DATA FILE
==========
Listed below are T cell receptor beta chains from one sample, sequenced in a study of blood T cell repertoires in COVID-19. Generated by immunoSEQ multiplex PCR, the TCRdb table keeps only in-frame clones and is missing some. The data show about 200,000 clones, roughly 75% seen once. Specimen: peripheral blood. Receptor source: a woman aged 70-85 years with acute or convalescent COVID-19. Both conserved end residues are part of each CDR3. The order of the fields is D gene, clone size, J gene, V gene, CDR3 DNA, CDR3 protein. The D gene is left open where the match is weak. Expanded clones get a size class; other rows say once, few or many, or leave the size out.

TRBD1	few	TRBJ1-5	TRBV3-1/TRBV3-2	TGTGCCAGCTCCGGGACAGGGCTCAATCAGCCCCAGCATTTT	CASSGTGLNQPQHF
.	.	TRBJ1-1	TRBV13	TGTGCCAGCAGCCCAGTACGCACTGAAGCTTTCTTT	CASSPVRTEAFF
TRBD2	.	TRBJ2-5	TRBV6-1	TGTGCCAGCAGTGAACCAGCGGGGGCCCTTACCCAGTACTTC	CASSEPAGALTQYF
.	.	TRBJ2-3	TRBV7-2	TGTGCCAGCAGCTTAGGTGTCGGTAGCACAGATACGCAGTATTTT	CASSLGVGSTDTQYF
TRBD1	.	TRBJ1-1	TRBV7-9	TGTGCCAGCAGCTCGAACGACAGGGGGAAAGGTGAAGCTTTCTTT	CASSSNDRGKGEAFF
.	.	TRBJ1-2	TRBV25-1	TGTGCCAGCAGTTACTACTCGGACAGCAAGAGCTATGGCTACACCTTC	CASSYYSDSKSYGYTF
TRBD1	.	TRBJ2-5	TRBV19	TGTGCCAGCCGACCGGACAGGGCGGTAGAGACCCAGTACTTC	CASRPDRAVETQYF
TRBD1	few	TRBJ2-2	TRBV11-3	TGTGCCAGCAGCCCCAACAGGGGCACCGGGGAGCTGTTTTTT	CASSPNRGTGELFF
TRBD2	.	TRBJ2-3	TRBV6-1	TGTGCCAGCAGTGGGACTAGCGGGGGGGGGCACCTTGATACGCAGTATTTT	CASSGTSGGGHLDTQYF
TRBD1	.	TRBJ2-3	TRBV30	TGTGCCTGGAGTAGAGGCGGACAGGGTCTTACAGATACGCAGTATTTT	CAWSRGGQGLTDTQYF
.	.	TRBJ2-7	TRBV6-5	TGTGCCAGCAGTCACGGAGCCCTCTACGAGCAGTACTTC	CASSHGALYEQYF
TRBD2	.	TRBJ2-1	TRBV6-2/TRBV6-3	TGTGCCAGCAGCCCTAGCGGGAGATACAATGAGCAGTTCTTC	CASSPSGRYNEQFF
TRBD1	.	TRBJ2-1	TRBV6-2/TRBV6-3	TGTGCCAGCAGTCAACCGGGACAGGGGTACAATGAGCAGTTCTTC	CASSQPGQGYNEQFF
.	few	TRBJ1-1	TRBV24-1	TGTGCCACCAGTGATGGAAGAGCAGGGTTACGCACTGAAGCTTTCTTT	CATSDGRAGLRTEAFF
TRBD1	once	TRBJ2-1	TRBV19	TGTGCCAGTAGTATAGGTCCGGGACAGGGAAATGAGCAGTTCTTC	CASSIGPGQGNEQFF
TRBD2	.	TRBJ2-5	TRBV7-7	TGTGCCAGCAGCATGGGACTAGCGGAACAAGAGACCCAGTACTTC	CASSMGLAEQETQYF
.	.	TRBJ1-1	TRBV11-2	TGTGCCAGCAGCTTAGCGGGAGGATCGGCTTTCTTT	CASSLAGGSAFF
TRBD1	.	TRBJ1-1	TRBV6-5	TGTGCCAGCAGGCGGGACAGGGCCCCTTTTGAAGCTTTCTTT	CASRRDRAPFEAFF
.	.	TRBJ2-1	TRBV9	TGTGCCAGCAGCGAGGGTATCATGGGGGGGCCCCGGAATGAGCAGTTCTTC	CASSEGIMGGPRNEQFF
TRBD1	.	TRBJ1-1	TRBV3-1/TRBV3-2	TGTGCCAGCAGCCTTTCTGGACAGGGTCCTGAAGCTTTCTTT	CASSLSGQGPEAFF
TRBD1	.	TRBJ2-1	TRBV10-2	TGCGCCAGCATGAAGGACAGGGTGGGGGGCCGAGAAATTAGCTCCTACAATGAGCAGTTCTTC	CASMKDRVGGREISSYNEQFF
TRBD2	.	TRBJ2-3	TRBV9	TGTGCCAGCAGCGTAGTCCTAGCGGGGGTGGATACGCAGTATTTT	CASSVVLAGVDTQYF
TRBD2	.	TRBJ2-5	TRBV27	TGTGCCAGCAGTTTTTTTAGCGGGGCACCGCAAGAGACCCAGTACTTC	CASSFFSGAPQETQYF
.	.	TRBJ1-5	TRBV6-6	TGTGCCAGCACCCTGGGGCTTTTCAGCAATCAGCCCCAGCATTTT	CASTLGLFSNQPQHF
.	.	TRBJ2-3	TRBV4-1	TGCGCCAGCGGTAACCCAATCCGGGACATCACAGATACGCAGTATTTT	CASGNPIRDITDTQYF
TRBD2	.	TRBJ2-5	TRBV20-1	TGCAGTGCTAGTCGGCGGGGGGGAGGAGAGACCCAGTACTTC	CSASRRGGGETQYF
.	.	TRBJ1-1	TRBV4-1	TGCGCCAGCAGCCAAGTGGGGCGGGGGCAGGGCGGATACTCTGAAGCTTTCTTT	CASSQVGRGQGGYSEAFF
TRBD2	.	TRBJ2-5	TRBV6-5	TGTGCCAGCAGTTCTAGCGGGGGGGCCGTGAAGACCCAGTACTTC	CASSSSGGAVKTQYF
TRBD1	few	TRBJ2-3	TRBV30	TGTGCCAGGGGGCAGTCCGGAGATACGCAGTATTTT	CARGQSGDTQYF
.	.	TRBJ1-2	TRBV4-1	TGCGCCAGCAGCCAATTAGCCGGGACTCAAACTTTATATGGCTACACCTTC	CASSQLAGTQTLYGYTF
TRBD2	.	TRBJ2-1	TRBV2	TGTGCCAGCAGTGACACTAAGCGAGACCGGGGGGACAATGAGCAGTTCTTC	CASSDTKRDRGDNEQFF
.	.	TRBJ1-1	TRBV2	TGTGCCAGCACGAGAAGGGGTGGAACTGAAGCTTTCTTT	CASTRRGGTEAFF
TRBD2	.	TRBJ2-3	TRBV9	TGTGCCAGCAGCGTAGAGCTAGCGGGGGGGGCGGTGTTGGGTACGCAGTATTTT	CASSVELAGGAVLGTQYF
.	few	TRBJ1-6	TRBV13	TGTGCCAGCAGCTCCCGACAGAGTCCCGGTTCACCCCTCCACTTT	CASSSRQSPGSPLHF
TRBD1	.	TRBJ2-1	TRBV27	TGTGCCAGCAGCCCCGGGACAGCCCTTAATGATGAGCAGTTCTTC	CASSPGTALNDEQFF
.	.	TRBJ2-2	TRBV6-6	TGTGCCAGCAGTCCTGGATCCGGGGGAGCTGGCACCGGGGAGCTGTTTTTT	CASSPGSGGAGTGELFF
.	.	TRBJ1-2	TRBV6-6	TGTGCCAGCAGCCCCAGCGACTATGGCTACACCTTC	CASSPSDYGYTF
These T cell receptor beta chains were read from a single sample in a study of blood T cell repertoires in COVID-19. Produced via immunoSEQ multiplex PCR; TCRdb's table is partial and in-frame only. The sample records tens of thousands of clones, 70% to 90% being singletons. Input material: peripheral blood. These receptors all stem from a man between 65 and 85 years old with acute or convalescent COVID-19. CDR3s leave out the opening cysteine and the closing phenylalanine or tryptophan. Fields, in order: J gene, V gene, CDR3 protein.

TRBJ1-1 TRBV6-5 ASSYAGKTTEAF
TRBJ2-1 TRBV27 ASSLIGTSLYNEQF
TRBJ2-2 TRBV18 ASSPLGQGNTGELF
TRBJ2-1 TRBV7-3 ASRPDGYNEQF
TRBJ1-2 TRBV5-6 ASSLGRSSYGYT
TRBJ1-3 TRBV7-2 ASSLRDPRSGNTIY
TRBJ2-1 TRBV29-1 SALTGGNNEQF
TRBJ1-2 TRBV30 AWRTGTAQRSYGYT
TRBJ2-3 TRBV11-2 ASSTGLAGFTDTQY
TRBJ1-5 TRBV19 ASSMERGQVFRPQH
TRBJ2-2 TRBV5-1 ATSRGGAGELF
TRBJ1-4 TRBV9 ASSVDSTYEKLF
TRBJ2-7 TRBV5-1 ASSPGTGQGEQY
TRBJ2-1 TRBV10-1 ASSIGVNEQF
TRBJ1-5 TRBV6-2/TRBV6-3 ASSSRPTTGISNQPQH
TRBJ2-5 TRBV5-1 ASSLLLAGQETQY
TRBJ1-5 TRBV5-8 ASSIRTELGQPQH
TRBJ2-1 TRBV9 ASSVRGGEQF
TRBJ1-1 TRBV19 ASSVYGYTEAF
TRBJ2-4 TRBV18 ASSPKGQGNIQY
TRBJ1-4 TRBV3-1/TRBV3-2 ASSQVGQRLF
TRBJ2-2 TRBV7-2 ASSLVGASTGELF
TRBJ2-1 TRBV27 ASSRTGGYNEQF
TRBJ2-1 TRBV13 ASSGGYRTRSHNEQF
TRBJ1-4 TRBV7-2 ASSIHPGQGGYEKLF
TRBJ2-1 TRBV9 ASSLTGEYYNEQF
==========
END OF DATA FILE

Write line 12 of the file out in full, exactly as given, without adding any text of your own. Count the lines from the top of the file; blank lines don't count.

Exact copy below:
.	.	TRBJ2-7	TRBV6-5	TGTGCCAGCAGTCACGGAGCCCTCTACGAGCAGTACTTC	CASSHGALYEQYF